A successful civil lawsuit under the Texas legislation, Senate Bill 8, would allow plaintiffs to collect a minimum of $10,00 for each abortion challenged. The U.S. Supreme Court has denied an emergency application to block the law from taking effect.

The AMA “is deeply disturbed by Texas SB 8 and disappointed” by the Supreme Court’s “allowing this egregious law to go into effect,” said Gerald E. Harmon, MD, a South Carolina family physician and president of the AMA.

“This significant overreach not only bans virtually all abortions in the state, but it interferes in the patient-physician relationship and places bounties on physicians and health care workers simply for delivering care,” he added. “Opening the door to third-party litigation against physicians severely compromises patient access to safe clinical care.”

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AMA: Time to mandate COVID-19 vaccination is now

With the Pfizer-BioNTech COVID-19 vaccine earning full approval from the Food and Drug Administration (FDA) and the SARS-CoV-2 Delta variant wreaking havoc amid sluggish national rates of immunization, the AMA is strongly urging employers to require that their workers get vaccinated.

“Now is the time for the public and private sectors to come together, listen to the science, and mandate vaccination,” said AMA President Gerald E. Harmon, MD.

“The FDA has approved the Pfizer-BioNTech COVID-19 vaccine and the meticulously collected evidence from more than 100 million vaccinated Americans is clear: The vaccines we have to defeat COVID-19 are safe, effective, and the only way out of this pandemic,” Dr. Harmon added, noting that “vaccine supply is ample, and for months, access has been easier.”

Nearly all U.S. doctors—over 96%—are vaccinated against COVID-19, according to an AMA survey conducted in May.

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D.C. law letting teens choose COVID-19 vaccination should stand

The AMA has joined several other organizations representing physicians and adolescent-health professionals to file an amicus brief in support of the District of Columbia’s Minor Consent Act.

That public health law protecting minors’ access to medical care such as COVID-19 vaccination and other routine immunizations recommended by the Centers for Disease Control and Prevention’s Advisory Committee on Immunization Practices, such as those for tetanus and pertussis. The groups’ brief was filed in one of two separate lawsuits that were brought in federal court last month challenging the law and urges the court to dismiss the challenge.

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Why the CDC is again turning to masks to help stop COVID-19

The expert physicians and scientists at the Centers for Disease Control and Prevention (CDC) are recommending that Americans—even those who are fully immunized with one of the three safe and effective COVID-19 vaccines available in this country—wear masks in indoor public spaces if they live in areas with high or substantial rates of virus transmission.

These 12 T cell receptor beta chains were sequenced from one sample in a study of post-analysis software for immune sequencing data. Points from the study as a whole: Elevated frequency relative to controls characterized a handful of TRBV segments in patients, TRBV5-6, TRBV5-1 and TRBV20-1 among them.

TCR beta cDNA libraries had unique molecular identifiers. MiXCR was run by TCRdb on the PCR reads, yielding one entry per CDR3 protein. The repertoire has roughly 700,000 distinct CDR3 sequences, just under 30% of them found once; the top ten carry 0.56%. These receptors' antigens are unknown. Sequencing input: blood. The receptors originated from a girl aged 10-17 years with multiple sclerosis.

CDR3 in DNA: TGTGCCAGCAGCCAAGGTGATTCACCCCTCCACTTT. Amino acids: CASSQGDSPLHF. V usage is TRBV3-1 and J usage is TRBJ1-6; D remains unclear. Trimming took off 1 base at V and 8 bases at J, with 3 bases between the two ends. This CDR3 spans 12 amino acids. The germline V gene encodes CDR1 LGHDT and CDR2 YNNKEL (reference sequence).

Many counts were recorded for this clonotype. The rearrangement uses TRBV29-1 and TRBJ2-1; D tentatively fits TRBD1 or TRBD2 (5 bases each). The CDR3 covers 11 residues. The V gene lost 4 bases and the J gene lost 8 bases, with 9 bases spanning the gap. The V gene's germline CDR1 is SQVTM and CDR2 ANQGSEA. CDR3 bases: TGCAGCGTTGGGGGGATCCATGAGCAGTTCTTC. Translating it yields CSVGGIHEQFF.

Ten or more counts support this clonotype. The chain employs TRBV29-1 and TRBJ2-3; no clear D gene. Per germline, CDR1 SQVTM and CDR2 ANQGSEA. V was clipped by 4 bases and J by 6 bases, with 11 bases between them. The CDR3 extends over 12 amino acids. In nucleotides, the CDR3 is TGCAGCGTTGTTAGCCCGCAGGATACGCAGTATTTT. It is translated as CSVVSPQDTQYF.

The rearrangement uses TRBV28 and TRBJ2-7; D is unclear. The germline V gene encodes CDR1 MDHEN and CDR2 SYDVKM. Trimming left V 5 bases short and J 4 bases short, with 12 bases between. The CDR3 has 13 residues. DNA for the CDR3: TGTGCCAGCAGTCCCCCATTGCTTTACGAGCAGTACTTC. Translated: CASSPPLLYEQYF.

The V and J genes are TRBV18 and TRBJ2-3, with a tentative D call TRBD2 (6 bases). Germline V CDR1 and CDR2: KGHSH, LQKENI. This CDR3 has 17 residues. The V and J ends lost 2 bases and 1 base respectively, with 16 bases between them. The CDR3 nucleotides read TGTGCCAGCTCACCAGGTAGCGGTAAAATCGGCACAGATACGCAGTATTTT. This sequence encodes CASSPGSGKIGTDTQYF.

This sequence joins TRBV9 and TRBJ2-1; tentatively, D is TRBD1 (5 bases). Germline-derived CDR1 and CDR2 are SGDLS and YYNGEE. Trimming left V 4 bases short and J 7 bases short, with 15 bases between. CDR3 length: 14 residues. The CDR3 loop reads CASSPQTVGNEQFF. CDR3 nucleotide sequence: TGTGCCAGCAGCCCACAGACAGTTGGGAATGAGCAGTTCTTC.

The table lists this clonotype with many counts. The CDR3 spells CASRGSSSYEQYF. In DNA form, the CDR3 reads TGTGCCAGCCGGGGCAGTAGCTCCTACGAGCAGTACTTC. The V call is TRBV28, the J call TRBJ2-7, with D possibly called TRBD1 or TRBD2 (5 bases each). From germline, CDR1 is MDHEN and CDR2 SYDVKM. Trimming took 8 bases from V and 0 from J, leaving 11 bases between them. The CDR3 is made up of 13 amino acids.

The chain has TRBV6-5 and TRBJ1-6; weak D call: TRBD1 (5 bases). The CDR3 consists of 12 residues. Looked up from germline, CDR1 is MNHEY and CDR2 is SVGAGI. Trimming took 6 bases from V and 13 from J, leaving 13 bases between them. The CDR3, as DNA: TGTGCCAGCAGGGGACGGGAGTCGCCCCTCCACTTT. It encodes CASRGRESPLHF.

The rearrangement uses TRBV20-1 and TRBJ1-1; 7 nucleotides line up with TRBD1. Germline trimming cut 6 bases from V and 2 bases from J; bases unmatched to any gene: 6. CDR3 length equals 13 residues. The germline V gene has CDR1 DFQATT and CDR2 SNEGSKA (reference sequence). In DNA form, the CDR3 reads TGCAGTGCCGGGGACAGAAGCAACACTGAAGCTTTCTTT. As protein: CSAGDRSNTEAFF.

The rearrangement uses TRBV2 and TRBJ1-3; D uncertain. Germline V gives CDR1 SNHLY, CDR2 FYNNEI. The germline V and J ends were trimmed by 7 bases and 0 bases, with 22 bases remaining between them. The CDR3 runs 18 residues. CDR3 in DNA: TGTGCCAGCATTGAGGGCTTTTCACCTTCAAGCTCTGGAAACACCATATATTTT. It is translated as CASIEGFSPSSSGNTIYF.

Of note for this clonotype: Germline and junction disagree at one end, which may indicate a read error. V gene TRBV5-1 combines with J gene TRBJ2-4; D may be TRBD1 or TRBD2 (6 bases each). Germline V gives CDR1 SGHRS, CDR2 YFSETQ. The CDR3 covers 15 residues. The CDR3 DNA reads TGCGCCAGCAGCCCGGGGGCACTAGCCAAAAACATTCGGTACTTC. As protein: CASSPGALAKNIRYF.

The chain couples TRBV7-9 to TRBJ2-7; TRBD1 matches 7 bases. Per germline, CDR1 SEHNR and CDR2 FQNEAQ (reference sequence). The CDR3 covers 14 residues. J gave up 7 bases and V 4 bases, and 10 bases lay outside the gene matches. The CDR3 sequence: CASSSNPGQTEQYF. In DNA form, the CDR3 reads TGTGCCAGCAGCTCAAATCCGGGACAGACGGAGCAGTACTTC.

The masks serve as another layer of protection against transmission of the SARS-CoV-2 Delta variant that now accounts for 80% of cases in the U.S. The CDC also is recommending that children, teachers and staffers in K–12 schools across the nation wear masks in the coming school year, regardless of COVID-19 vaccination status. This brings the agency’s recommendations in line with those of the American Academy of Pediatrics.

The AMA strongly supports the scientifically driven changes.

“With cases of COVID-19 continuing to increase in the United States and a significant number of people who remain unvaccinated, the CDC’s updated mask guidance is needed to help curb the spread of COVID-19—particularly the Delta variant, which we know is much more contagious,” said AMA President Gerald E. Harmon, MD, in a statement. “Wearing a mask is a small, but important protective measure that can help us all stay safer.”

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Families of men in notorious syphilis study speak up for vaccination

Less than two-thirds of Black adults say they have been vaccinated against COVID-19 or plan to do so ASAP, and the painful legacy of the U.S. Public Health Service Syphilis Study at Tuskegee and other instances of medical racism is often considered to be one reason for uncertainty in Black communities.

A short-form documentary featuring the descendants of the men involved in the U.S. Public Health Service Syphilis Study at Tuskegee sets the record straight on what happened, what has changed and what current generations can learn from the experience to build confidence in public health within Black communities, especially as it relates to the COVID-19 vaccines.

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Highlights from the June 2021 AMA Special Meeting

Catch up with the news and other key moments from the AMA House of Delegates’ virtual meeting. The June 2021 AMA Special Meeting ran June 11–16.

For a briefer rundown, check out this list of our top 10 stories from the Special Meeting.

I also filed these stories from the meeting: